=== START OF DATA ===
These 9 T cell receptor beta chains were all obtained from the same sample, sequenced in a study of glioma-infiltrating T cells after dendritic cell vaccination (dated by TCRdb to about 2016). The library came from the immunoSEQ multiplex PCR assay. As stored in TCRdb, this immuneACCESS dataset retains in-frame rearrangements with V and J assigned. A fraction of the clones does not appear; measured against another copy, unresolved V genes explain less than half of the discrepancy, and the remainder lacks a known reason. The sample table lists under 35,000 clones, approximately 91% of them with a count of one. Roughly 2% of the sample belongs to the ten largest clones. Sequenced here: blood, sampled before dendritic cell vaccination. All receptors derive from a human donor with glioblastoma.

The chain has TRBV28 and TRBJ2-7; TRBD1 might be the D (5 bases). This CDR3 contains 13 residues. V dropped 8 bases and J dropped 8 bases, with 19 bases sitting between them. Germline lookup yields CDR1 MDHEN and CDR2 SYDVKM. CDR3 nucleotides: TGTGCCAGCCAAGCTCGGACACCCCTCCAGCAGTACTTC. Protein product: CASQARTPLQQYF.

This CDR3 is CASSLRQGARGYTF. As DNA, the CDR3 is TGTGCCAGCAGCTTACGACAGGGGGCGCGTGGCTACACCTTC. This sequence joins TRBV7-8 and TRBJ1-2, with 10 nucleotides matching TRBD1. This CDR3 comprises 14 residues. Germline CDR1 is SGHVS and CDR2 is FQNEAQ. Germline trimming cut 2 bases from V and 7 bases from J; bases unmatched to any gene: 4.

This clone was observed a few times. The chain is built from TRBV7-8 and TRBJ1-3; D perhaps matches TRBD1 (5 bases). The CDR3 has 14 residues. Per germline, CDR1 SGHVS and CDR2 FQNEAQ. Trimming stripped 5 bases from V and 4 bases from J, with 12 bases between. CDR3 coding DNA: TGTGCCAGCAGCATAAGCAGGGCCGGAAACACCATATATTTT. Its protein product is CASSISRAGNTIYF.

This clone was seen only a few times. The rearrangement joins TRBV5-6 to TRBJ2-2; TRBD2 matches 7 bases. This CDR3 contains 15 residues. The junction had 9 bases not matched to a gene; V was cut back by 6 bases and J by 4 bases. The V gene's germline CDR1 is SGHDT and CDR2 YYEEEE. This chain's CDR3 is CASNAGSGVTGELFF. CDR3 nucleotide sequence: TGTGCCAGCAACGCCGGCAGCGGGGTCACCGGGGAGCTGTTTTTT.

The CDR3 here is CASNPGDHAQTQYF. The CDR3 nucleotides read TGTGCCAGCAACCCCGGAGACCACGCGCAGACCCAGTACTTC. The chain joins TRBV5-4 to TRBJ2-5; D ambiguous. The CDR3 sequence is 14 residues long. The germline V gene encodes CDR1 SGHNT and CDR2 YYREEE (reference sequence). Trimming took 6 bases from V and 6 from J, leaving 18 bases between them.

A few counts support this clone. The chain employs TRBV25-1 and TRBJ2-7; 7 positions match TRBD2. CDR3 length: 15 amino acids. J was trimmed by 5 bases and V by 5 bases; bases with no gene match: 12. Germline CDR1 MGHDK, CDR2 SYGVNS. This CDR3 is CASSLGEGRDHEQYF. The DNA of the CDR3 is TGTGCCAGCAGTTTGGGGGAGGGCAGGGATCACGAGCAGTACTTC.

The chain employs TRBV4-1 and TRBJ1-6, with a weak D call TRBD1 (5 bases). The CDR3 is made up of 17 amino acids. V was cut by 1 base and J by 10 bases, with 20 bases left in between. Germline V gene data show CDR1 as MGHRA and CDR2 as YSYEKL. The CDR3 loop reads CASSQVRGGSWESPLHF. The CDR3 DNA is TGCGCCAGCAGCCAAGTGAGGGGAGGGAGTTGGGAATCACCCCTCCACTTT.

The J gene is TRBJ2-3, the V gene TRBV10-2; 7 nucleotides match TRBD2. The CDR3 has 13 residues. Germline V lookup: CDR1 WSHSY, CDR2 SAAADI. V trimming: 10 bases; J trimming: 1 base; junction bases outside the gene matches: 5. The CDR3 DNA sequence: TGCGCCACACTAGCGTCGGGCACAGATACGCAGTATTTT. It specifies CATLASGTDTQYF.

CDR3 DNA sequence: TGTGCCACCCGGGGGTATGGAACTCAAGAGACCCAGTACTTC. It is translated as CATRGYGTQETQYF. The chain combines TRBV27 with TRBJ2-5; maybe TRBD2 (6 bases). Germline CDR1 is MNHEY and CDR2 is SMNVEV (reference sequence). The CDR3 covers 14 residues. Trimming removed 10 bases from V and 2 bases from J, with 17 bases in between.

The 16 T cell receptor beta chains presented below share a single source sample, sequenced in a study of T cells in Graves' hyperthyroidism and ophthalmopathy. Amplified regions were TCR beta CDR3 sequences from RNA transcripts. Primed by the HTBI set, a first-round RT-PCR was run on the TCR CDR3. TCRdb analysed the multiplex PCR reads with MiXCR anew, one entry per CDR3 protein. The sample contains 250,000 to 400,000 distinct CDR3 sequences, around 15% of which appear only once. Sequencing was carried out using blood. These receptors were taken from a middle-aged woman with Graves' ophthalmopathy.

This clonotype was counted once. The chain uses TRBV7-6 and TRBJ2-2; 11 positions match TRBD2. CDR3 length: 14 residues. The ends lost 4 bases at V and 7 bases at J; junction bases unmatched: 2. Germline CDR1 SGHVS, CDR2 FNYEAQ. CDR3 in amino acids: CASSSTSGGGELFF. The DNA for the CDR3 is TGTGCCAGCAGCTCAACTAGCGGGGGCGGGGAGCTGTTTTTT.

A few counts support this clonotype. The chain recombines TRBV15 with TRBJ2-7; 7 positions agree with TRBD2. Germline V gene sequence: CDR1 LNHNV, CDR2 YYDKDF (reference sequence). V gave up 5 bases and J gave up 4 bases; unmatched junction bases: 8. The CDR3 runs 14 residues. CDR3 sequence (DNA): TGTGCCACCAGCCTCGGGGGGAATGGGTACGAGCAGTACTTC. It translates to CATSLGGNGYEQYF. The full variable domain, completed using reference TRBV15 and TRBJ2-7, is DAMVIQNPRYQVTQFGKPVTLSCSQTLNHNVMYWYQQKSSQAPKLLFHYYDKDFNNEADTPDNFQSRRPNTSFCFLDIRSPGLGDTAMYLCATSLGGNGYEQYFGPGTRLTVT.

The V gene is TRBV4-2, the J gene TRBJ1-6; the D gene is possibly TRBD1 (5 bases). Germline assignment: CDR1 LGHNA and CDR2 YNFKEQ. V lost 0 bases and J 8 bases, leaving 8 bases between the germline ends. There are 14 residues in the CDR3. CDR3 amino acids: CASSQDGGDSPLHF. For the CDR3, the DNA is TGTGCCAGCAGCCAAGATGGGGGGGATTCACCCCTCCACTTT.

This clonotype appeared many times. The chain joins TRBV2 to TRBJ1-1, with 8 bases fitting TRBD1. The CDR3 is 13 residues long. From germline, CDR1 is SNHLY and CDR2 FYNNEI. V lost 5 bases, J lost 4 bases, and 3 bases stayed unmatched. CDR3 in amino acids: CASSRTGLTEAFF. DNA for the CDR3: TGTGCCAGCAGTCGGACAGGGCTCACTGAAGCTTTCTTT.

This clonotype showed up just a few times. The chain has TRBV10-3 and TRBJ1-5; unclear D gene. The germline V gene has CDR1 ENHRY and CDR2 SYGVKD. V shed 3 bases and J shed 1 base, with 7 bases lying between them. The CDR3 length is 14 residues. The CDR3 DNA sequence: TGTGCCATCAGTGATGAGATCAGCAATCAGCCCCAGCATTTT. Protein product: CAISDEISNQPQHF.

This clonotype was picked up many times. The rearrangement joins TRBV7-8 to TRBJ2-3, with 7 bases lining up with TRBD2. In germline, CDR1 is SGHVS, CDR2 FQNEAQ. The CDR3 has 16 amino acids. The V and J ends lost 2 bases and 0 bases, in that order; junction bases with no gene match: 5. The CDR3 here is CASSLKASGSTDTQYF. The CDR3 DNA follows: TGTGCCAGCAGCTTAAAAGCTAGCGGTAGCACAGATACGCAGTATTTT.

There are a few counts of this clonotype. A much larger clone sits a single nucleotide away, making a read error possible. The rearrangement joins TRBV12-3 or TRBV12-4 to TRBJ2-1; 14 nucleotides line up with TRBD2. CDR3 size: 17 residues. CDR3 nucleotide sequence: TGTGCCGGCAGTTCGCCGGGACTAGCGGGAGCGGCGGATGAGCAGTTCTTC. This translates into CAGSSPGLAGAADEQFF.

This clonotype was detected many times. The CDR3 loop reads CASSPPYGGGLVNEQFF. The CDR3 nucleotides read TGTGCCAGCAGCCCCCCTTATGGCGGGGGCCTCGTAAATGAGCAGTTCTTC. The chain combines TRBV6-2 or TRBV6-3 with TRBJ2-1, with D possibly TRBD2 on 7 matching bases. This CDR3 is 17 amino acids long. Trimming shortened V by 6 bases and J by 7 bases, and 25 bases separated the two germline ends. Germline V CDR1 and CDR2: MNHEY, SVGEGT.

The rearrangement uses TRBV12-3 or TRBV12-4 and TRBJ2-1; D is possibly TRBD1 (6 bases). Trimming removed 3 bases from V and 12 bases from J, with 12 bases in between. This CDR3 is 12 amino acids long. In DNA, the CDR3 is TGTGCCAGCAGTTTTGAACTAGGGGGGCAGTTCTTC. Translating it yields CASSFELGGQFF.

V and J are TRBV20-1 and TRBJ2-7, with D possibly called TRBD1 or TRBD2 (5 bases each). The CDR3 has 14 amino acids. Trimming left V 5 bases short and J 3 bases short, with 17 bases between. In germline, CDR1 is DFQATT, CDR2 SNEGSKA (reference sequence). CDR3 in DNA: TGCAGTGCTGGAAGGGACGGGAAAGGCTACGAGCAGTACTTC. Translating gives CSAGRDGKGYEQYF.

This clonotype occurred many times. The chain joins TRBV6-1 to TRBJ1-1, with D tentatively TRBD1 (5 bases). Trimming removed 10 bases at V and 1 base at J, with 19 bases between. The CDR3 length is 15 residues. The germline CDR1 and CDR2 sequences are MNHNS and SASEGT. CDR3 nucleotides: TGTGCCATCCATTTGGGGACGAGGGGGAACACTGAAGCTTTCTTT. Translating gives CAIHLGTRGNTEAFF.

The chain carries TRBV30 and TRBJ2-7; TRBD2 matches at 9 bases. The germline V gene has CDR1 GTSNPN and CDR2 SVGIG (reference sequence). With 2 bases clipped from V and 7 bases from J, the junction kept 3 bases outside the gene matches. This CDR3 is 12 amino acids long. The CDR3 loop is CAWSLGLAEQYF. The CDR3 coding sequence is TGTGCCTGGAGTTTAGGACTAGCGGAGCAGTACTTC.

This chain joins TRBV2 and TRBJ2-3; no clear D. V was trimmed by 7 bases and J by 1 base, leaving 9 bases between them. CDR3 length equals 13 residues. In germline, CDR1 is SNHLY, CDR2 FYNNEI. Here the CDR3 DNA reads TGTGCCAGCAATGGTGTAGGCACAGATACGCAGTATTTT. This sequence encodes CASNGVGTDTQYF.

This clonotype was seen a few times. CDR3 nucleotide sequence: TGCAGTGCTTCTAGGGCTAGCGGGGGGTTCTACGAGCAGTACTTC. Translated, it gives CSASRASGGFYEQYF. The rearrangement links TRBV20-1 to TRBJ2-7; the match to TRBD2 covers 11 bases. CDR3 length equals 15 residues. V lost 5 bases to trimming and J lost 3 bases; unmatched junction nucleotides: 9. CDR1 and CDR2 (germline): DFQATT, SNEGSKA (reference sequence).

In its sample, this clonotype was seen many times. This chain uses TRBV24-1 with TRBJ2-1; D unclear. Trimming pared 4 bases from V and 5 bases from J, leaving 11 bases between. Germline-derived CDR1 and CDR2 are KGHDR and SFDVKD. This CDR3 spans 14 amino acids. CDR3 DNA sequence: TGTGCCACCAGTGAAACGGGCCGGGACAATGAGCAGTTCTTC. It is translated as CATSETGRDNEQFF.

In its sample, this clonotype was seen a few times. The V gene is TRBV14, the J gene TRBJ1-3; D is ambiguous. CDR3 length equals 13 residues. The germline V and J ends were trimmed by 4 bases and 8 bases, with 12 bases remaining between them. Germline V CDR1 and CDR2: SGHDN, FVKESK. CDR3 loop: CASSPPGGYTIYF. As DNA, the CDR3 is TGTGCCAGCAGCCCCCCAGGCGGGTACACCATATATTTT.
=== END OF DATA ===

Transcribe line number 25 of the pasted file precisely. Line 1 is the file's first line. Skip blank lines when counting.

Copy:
This clonotype was seen a few times. CDR3 nucleotide sequence: TGCAGTGCTTCTAGGGCTAGCGGGGGGTTCTACGAGCAGTACTTC. Translated, it gives CSASRASGGFYEQYF. The rearrangement links TRBV20-1 to TRBJ2-7; the match to TRBD2 covers 11 bases. CDR3 length equals 15 residues. V lost 5 bases to trimming and J lost 3 bases; unmatched junction nucleotides: 9. CDR1 and CDR2 (germline): DFQATT, SNEGSKA (reference sequence).